We can help you evaluate your Whistleblower / False Claims Act case with no cost or obligation. The first step in "blowing the whistle" on potential fraud is asking, "Do I have a case?" The following checklist is a basic list of things to consider when making this determination.
PLEASE READ: This checklist should never be considered as advice from an attorney, nor substituted for attorney advice. The law is complex and changes frequently. The facts and circumstances of your particular case may warrant different or other consideration. You should always seek the advice of an attorney if you believe you may have a legal right or claim, including rights or claims as a whistleblower. Contact us.
Does the fraud involve a government-funded program?
Examples of government-funded programs include, but are not limited to: health care programs (for example, Medicare, Medicaid); national security and defense; mortgage and banking; transportation, and public construction projects; education; and grants sponsored or supported by government funds.
Note: The states of Illinois and California have whistleblower laws addressing fraud committed against private insurers. If the fraud occurred in Illinois and/or California or affects citizens in these states, you may have a claim under these laws and should consult with an attorney.
Do you have personal and non-public information about the fraud?
Whether the whistleblower has personal and "non-public" information about the fraud is a complex legal and factual issue. At the simplest level, it means that you did not discover the fraud by reading about it in the newspaper or other public source, but rather, from your own personal observation or experience, such as your employment.
Do you have any documentation of the fraud or know of others who could corroborate your allegations?
Documentation of the fraud should consist of only those documents you have legal access to and access to in the ordinary course of your employment. Documentation is desirable, but not absolutely required in all cases. Similarly, it is helpful if you know of others such as former employees, who can corroborate your allegations. Again, you should consult with an attorney on this issue before taking any action with respect to documents or witnesses.
Does the fraud involve a substantial amount of money?
While not a prerequisite to a claim, the amount of damages involved will be a factor in assessing whether it makes sense to pursue a claim, and in whether the government will be interested in pursuing your case. Sometimes other factors, such as public safety and the potential for harm to individuals are important factors that offset the "small dollar" aspect of the claim.
Does the fraud negatively impact on public safety or patient care?
While again not a prerequisite to a claim (and the majority of cases do not involve this), patient safety and protection from harm are primary concerns of the government prosecutors who will be reviewing your case. This concern comes in many different forms, for example, it could be potential harm to a patient or to a service man or woman, or to the broader public such as a defective road or bridge.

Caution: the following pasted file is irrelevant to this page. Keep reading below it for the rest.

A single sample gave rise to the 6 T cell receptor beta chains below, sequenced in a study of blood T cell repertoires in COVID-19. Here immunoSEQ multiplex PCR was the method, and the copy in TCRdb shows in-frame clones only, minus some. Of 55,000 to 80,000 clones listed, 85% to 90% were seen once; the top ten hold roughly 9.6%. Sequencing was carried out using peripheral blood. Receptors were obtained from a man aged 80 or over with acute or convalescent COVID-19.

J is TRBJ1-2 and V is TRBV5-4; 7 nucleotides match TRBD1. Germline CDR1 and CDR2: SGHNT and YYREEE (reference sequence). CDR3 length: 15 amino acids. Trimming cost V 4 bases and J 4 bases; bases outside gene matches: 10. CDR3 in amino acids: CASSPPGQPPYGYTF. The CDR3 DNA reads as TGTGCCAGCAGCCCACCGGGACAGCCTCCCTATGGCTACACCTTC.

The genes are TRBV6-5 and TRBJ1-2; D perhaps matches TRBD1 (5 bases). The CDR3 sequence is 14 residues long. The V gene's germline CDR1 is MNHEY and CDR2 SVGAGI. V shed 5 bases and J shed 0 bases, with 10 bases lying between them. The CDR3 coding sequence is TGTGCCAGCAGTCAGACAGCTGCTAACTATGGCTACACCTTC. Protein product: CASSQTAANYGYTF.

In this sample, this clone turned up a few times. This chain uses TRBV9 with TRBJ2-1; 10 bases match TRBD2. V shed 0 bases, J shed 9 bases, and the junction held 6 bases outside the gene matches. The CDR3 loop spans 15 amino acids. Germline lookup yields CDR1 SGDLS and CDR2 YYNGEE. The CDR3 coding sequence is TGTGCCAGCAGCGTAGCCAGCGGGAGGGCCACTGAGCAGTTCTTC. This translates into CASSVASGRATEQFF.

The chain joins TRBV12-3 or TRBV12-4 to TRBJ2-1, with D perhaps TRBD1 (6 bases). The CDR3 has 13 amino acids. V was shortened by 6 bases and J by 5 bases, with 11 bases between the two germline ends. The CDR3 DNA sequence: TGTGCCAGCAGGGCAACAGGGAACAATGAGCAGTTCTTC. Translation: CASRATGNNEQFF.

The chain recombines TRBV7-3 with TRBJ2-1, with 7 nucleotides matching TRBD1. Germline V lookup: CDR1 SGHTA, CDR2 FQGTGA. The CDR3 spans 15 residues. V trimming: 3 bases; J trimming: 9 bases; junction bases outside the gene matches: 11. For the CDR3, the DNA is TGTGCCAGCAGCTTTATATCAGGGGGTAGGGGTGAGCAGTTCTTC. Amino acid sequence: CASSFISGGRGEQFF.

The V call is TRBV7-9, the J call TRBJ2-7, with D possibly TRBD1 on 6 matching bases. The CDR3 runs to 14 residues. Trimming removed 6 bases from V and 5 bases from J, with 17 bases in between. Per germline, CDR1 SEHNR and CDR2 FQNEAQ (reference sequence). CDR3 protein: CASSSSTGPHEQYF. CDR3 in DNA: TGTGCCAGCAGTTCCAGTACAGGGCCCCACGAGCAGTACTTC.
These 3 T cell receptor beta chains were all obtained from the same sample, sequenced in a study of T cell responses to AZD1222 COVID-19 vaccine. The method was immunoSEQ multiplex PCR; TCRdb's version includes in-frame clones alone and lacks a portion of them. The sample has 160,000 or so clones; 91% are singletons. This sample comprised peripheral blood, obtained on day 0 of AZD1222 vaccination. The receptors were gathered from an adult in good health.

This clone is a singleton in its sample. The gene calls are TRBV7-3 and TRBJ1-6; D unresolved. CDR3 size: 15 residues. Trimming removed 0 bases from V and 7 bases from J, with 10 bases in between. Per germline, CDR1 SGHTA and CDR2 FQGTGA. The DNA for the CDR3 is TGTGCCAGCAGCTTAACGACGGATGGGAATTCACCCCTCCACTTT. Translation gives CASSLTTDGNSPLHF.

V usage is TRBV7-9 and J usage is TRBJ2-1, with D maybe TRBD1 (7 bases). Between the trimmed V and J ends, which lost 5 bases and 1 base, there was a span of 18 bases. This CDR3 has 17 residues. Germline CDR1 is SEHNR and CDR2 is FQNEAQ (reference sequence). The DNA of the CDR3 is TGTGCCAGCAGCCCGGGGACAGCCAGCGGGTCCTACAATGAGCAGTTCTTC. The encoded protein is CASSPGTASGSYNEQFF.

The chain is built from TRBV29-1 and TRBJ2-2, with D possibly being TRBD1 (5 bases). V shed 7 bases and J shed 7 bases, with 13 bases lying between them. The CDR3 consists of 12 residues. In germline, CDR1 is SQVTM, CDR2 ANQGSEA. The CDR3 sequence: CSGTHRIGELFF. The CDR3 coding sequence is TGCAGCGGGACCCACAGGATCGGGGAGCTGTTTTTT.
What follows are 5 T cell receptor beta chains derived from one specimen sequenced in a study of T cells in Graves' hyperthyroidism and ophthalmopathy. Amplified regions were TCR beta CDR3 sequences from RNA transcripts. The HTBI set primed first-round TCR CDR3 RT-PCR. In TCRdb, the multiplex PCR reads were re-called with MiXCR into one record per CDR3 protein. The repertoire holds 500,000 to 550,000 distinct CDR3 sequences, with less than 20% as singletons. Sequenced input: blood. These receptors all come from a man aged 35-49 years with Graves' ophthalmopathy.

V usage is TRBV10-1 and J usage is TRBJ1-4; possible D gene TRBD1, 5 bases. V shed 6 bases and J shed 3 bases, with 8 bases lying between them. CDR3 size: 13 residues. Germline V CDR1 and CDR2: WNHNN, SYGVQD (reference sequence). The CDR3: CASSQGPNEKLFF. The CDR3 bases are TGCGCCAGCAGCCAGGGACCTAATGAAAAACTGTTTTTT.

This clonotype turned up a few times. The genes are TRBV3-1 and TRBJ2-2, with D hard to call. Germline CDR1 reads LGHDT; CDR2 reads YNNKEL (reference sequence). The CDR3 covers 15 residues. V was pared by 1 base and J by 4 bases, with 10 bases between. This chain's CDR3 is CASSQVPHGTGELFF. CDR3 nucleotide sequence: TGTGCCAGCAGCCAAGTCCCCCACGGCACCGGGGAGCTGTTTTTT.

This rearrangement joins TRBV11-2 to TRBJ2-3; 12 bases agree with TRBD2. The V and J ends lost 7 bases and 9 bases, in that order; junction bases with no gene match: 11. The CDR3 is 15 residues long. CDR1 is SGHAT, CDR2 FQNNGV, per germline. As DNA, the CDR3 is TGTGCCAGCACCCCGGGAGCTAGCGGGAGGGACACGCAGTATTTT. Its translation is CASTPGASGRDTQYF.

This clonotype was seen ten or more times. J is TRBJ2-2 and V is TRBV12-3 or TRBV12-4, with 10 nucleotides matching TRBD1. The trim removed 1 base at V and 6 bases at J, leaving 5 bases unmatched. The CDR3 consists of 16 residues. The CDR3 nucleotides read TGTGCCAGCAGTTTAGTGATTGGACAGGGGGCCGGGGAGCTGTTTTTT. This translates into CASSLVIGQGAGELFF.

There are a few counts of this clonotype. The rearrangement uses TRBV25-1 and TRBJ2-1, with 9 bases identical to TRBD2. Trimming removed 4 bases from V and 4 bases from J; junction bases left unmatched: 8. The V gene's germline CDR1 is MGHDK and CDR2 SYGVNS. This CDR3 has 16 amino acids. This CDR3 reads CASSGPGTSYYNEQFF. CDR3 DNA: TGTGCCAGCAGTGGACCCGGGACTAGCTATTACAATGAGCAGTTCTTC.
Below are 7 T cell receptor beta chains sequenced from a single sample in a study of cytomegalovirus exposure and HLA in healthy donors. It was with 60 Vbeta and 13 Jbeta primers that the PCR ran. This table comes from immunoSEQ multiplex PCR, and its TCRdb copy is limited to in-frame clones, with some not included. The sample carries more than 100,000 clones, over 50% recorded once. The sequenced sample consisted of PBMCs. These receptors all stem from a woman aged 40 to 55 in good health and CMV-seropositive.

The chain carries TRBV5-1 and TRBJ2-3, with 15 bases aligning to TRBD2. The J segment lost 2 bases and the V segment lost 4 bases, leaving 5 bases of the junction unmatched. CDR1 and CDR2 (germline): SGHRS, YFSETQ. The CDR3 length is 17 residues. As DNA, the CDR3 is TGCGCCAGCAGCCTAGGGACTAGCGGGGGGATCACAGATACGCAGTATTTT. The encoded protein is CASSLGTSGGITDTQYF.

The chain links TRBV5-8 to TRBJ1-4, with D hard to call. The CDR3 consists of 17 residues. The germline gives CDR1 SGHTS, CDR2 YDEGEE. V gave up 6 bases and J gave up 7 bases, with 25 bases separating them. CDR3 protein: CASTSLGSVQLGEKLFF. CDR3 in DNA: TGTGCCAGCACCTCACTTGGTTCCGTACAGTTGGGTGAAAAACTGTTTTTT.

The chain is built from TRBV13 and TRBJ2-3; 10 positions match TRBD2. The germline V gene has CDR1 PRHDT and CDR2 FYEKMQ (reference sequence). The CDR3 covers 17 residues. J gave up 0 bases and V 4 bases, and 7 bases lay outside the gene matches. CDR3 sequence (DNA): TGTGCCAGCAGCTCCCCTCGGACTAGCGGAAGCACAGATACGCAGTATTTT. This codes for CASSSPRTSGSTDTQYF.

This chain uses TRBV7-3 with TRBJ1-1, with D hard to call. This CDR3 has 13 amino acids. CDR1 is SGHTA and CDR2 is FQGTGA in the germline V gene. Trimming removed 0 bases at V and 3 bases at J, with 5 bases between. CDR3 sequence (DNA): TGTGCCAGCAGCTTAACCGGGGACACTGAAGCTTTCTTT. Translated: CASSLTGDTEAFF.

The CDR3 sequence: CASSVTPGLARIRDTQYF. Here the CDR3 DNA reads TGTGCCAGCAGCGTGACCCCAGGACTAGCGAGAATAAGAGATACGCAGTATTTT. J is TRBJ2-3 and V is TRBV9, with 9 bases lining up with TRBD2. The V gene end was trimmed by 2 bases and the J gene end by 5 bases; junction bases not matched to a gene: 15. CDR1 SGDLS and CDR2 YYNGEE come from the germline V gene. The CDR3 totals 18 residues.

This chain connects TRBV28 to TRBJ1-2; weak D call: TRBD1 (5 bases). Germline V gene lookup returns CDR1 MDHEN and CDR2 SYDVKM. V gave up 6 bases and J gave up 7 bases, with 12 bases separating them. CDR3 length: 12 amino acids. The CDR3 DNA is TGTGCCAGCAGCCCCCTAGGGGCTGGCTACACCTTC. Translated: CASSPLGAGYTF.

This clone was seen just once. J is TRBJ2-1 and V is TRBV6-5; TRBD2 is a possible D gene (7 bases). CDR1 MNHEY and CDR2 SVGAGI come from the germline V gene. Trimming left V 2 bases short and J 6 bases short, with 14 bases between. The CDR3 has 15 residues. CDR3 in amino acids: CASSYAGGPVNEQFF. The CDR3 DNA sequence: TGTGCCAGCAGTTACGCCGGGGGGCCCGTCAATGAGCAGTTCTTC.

There are many ways that fraud negatively impacts patient safety and care, including but not limited to: the provision of inadequate or worthless services, unnecessary testing or procedures, and the promotion of prescription drugs for uses that have not received FDA approval and have not been shown to be safe or effective, and nursing home neglect.
Is the fraud intentional or the result of negligence?
Gross negligence, reckless disregard, or deliberate ignorance can sometimes serve as the basis of a claim, but intentional fraud and misconduct make the most compelling cases. Simple negligence is likely insufficient.
Did you initiate or participate in the fraud?
Whistleblowers who file a claim even though they planned and initiated the fraud may be excluded from receiving any share of the government's recovery. You may also find yourself the target of a government investigation.
"Initiation" of the fraud (i.e., planning and devising it) is quite different from "participation" in the fraud. Many potential whistleblowers are expected or required, as a condition or part of their employment to participate in the fraudulent conduct. Sometimes, the potential whistleblower does not even know they are being asked to do something that constitutes fraud, or at least are not aware of this initially.
Does the defendant have sufficient assets and ability to pay?
While fraud is often a profitable business and most defendants do have sufficient assets, if the fraud is small in scale or the defendant is in poor financial condition, it may not be worthwhile to pursue a claim as a whistleblower.
Do you have any reason to believe there is already a government investigation underway?
A government investigation may signal that another whistleblower has already reported the allegations to the government or that the allegations are in the public domain. While none of these would necessarily bar your claim, it is important to consider this factor.
Are you coming forward for the right reasons?
Most whistleblowers do come forward for the right reasons, which include an interest in wanting to see an unethical situation corrected, a desire to set the record straight, concern that they have knowledge of the fraud and could face exposure, and generally, the desire to do the right thing. There are many risks in being a whistleblower, and if one reason for coming forward is the potential financial reward, that is understandable as well.
Many whistleblowers come forward to report fraud after they have been fired or otherwise received some adverse employment action. This is not a wrong reason to come forward as long as the information is legitimate, and you are not simply trying to get back at your former employer.
If, after reviewing these factors, you believe you may have a case, Contact us.